The whole thing is partly configurable and we like the fun aspect of the different user avatars available, many reminding the brand’s history (Manta and Corsa A, for example). The hierarchy of displays and information could be a little clearer but one gets used to it quite quickly. The lighting also adapts according to the selected driving mode: “hybrid”, “electric” or “sport”. The centre console is ergonomically sound. Its well- positioned controls make it easy to navigate through the various menus or switching between navigation and music streaming, for example. The climate controls remain mechanical and we appreciate that. Opel claims to have streamlined the Astra’s interior and eliminated unnecessary secondary controls, but those that remain are ergonomic and easy to use. We tested the four-cylinder diesel version as well as the 185 hp plug-in hybrid car. Both can muster excellent driving qualities. In both cases, the gearing and operation of the automatic transmission was smooth and quiet. The diesel version in Elegance trim is less well equipped, but its pricing puts it more within the reach of a private buyer. The plug-in hybrid Ultimate version is perfectly suited as a company car. On the small winding roads of the Serra de Sintra, west of Lisbon, the Astra showed its roadholding qualities: defects are well filtered, roll resistance is high. Long gone are the days of Opel’s suspensions fit only for German highways while they were way too soft and rubbery everywhere else!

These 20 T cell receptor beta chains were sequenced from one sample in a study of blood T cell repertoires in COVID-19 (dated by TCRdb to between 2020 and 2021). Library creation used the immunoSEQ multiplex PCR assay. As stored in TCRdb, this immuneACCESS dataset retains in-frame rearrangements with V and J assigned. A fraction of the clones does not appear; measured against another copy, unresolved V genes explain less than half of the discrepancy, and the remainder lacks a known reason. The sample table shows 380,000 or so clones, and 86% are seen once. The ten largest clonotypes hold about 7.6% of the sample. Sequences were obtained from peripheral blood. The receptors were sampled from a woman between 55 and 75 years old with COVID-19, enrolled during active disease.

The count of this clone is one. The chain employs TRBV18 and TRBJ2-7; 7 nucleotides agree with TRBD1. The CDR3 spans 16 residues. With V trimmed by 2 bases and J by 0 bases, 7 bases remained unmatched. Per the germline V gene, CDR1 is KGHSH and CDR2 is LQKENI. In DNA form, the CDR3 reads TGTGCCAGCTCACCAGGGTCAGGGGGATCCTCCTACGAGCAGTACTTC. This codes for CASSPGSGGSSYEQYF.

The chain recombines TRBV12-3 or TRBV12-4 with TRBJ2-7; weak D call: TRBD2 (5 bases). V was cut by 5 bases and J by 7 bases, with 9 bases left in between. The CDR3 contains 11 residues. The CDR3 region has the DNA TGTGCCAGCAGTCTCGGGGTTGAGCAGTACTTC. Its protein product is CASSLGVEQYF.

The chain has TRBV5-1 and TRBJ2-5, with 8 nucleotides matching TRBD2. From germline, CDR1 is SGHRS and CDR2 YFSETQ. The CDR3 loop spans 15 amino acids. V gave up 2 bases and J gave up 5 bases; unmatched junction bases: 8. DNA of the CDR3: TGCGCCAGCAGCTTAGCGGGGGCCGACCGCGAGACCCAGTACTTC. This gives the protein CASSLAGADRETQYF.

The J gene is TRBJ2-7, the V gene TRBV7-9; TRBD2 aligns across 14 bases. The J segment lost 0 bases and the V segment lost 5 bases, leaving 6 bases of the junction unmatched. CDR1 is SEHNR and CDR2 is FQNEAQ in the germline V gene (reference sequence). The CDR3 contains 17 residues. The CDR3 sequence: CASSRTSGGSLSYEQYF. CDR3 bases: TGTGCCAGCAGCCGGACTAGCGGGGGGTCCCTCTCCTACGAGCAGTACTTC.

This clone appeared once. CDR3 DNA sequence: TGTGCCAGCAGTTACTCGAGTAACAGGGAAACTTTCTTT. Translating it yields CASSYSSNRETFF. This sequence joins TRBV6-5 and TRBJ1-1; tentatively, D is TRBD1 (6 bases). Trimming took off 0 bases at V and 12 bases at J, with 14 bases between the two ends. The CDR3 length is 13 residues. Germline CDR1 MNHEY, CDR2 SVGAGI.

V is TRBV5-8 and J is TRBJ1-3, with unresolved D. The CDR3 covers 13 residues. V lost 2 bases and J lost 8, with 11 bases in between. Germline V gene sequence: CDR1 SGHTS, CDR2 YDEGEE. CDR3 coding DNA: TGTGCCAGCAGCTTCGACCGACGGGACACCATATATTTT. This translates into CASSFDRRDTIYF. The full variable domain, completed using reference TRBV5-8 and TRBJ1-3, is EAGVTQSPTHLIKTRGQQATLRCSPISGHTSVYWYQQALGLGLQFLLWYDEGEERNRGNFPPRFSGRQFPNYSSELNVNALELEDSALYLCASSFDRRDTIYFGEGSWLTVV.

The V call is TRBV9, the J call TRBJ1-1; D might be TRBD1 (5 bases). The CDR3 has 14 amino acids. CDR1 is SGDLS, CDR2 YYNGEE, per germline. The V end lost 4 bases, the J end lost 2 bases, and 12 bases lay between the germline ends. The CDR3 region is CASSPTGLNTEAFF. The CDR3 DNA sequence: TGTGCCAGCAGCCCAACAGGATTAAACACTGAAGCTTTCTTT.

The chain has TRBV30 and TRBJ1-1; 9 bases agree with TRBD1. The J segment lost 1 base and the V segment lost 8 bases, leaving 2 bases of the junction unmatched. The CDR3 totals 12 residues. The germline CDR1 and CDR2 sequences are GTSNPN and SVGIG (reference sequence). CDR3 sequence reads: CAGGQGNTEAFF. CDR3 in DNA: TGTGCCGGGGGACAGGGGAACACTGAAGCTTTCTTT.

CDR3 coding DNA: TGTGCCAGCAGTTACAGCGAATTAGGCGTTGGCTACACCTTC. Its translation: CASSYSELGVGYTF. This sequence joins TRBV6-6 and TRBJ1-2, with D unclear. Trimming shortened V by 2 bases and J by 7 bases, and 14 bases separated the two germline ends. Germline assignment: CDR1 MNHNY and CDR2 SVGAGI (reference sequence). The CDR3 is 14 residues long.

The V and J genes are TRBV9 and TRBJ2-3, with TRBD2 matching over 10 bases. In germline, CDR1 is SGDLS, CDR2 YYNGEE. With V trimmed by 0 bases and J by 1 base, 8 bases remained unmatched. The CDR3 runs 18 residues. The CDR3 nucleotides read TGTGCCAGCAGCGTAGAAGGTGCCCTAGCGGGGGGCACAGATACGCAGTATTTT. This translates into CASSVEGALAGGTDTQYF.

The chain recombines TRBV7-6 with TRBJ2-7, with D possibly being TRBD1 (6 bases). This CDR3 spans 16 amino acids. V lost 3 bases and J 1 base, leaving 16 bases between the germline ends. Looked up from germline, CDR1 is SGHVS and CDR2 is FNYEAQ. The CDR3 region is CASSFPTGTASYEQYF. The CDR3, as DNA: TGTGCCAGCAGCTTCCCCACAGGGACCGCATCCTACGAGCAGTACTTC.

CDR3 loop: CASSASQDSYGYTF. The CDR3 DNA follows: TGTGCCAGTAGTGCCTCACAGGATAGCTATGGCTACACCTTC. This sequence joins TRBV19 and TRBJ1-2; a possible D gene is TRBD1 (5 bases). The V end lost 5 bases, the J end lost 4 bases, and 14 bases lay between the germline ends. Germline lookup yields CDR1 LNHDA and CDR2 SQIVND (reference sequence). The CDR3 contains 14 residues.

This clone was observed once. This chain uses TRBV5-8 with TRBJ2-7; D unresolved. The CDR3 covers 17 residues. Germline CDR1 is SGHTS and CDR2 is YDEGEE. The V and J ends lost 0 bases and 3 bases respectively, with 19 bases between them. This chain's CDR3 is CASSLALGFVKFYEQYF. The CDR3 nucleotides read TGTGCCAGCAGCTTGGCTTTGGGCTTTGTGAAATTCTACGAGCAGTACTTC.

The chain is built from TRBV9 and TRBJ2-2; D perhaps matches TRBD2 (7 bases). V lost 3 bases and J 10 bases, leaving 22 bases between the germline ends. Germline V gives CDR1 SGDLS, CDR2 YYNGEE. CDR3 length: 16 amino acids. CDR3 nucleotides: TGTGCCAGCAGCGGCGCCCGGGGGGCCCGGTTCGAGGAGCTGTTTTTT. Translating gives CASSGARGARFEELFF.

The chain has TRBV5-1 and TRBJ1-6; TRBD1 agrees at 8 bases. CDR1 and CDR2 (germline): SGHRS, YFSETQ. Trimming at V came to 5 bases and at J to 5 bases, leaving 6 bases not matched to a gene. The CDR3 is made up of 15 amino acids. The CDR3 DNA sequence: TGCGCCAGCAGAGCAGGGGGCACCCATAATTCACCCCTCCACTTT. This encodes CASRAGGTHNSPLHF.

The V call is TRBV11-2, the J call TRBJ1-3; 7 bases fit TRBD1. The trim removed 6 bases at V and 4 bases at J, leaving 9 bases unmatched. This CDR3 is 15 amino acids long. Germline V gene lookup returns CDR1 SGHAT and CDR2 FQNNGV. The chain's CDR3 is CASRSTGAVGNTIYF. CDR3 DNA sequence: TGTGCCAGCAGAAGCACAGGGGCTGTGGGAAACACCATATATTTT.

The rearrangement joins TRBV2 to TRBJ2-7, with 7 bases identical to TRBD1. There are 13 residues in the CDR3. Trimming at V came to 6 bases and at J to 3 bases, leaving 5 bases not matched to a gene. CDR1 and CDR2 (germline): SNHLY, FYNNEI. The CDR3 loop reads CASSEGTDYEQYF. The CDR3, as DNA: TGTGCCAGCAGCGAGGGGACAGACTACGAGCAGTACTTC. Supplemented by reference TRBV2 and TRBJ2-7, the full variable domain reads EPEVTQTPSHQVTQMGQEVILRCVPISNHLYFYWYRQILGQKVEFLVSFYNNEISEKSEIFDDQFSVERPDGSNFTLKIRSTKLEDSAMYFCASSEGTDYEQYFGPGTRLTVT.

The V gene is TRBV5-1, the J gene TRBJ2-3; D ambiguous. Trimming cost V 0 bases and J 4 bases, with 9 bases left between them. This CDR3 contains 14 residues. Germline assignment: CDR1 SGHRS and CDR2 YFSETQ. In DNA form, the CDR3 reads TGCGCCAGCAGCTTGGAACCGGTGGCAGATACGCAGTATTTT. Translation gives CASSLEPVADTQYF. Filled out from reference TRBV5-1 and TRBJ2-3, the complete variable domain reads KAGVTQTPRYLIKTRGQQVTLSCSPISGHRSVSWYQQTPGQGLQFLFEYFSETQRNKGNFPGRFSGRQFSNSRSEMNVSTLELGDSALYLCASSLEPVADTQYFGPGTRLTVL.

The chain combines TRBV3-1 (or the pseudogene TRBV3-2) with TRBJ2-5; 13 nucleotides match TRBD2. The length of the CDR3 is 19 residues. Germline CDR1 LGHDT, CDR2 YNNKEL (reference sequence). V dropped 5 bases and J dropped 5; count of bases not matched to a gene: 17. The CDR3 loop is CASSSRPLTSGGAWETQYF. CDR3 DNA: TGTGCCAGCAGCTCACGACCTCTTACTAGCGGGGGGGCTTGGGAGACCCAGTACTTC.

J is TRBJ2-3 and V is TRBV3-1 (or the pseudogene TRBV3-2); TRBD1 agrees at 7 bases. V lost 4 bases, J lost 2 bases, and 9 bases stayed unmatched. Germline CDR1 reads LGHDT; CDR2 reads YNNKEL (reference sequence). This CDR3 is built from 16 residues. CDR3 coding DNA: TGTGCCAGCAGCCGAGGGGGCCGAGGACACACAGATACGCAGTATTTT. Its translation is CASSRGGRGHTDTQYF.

Here, it’s an excellent compromise between comfort and stiffness. Even at higher speeds, in a succession of tight corners, the Astra stays on course, does not wallow and its driving lines are tight and clean. It’s an easy and confidence- inspirng car. The steering is perhaps a little too light at times, but overall it proves to be precise, even if it doesn’t urges you to become a rally driver. Nevertheless, the progress is noticeable compared to the previous generation, steering precision being much more accurate here. Braking power is easily adjused and progressive, except in electric mode on the hybrid version: like many of its competitors, the car dives a little before starting to brake. At first, it can be a little confusing but it’s easy to get on with it, hopefully. The hybrid version offers a good 40 km emission free range and its intelligent use of driving modes makes the Astra Hybrid quite convincing in daily use. It switches between electric and petrol mode very smoothly.